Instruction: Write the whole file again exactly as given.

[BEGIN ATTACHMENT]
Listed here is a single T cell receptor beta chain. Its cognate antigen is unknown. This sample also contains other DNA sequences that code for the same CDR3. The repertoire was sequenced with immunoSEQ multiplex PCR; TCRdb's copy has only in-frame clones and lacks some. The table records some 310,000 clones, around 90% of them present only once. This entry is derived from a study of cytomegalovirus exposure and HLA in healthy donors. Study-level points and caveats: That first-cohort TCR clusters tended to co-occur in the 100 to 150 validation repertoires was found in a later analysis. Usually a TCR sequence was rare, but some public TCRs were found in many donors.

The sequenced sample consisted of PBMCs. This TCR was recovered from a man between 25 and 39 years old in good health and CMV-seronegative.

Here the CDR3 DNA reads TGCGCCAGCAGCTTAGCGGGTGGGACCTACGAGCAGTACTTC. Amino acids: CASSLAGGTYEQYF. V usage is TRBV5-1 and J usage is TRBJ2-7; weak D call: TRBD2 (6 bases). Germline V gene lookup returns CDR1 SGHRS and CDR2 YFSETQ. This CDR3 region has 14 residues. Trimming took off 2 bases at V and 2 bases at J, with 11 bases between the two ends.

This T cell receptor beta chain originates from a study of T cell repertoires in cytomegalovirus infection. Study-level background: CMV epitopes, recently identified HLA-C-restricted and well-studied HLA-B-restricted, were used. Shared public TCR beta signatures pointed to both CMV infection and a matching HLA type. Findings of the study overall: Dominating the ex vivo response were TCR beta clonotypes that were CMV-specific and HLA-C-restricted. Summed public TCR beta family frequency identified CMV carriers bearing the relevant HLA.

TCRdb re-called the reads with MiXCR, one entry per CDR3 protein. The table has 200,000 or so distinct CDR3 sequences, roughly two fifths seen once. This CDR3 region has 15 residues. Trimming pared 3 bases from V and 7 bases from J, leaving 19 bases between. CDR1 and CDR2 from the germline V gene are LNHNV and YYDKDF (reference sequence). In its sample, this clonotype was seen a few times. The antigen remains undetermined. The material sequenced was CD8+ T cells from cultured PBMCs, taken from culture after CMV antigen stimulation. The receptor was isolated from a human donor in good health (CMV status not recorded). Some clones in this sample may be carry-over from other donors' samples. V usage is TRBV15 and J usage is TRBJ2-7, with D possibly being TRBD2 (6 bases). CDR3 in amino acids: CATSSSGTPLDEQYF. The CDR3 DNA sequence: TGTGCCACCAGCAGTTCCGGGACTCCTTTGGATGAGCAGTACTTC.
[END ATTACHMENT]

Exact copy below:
Listed here is a single T cell receptor beta chain. Its cognate antigen is unknown. This sample also contains other DNA sequences that code for the same CDR3. The repertoire was sequenced with immunoSEQ multiplex PCR; TCRdb's copy has only in-frame clones and lacks some. The table records some 310,000 clones, around 90% of them present only once. This entry is derived from a study of cytomegalovirus exposure and HLA in healthy donors. Study-level points and caveats: That first-cohort TCR clusters tended to co-occur in the 100 to 150 validation repertoires was found in a later analysis. Usually a TCR sequence was rare, but some public TCRs were found in many donors.

The sequenced sample consisted of PBMCs. This TCR was recovered from a man between 25 and 39 years old in good health and CMV-seronegative.

Here the CDR3 DNA reads TGCGCCAGCAGCTTAGCGGGTGGGACCTACGAGCAGTACTTC. Amino acids: CASSLAGGTYEQYF. V usage is TRBV5-1 and J usage is TRBJ2-7; weak D call: TRBD2 (6 bases). Germline V gene lookup returns CDR1 SGHRS and CDR2 YFSETQ. This CDR3 region has 14 residues. Trimming took off 2 bases at V and 2 bases at J, with 11 bases between the two ends.

This T cell receptor beta chain originates from a study of T cell repertoires in cytomegalovirus infection. Study-level background: CMV epitopes, recently identified HLA-C-restricted and well-studied HLA-B-restricted, were used. Shared public TCR beta signatures pointed to both CMV infection and a matching HLA type. Findings of the study overall: Dominating the ex vivo response were TCR beta clonotypes that were CMV-specific and HLA-C-restricted. Summed public TCR beta family frequency identified CMV carriers bearing the relevant HLA.

TCRdb re-called the reads with MiXCR, one entry per CDR3 protein. The table has 200,000 or so distinct CDR3 sequences, roughly two fifths seen once. This CDR3 region has 15 residues. Trimming pared 3 bases from V and 7 bases from J, leaving 19 bases between. CDR1 and CDR2 from the germline V gene are LNHNV and YYDKDF (reference sequence). In its sample, this clonotype was seen a few times. The antigen remains undetermined. The material sequenced was CD8+ T cells from cultured PBMCs, taken from culture after CMV antigen stimulation. The receptor was isolated from a human donor in good health (CMV status not recorded). Some clones in this sample may be carry-over from other donors' samples. V usage is TRBV15 and J usage is TRBJ2-7, with D possibly being TRBD2 (6 bases). CDR3 in amino acids: CATSSSGTPLDEQYF. The CDR3 DNA sequence: TGTGCCACCAGCAGTTCCGGGACTCCTTTGGATGAGCAGTACTTC.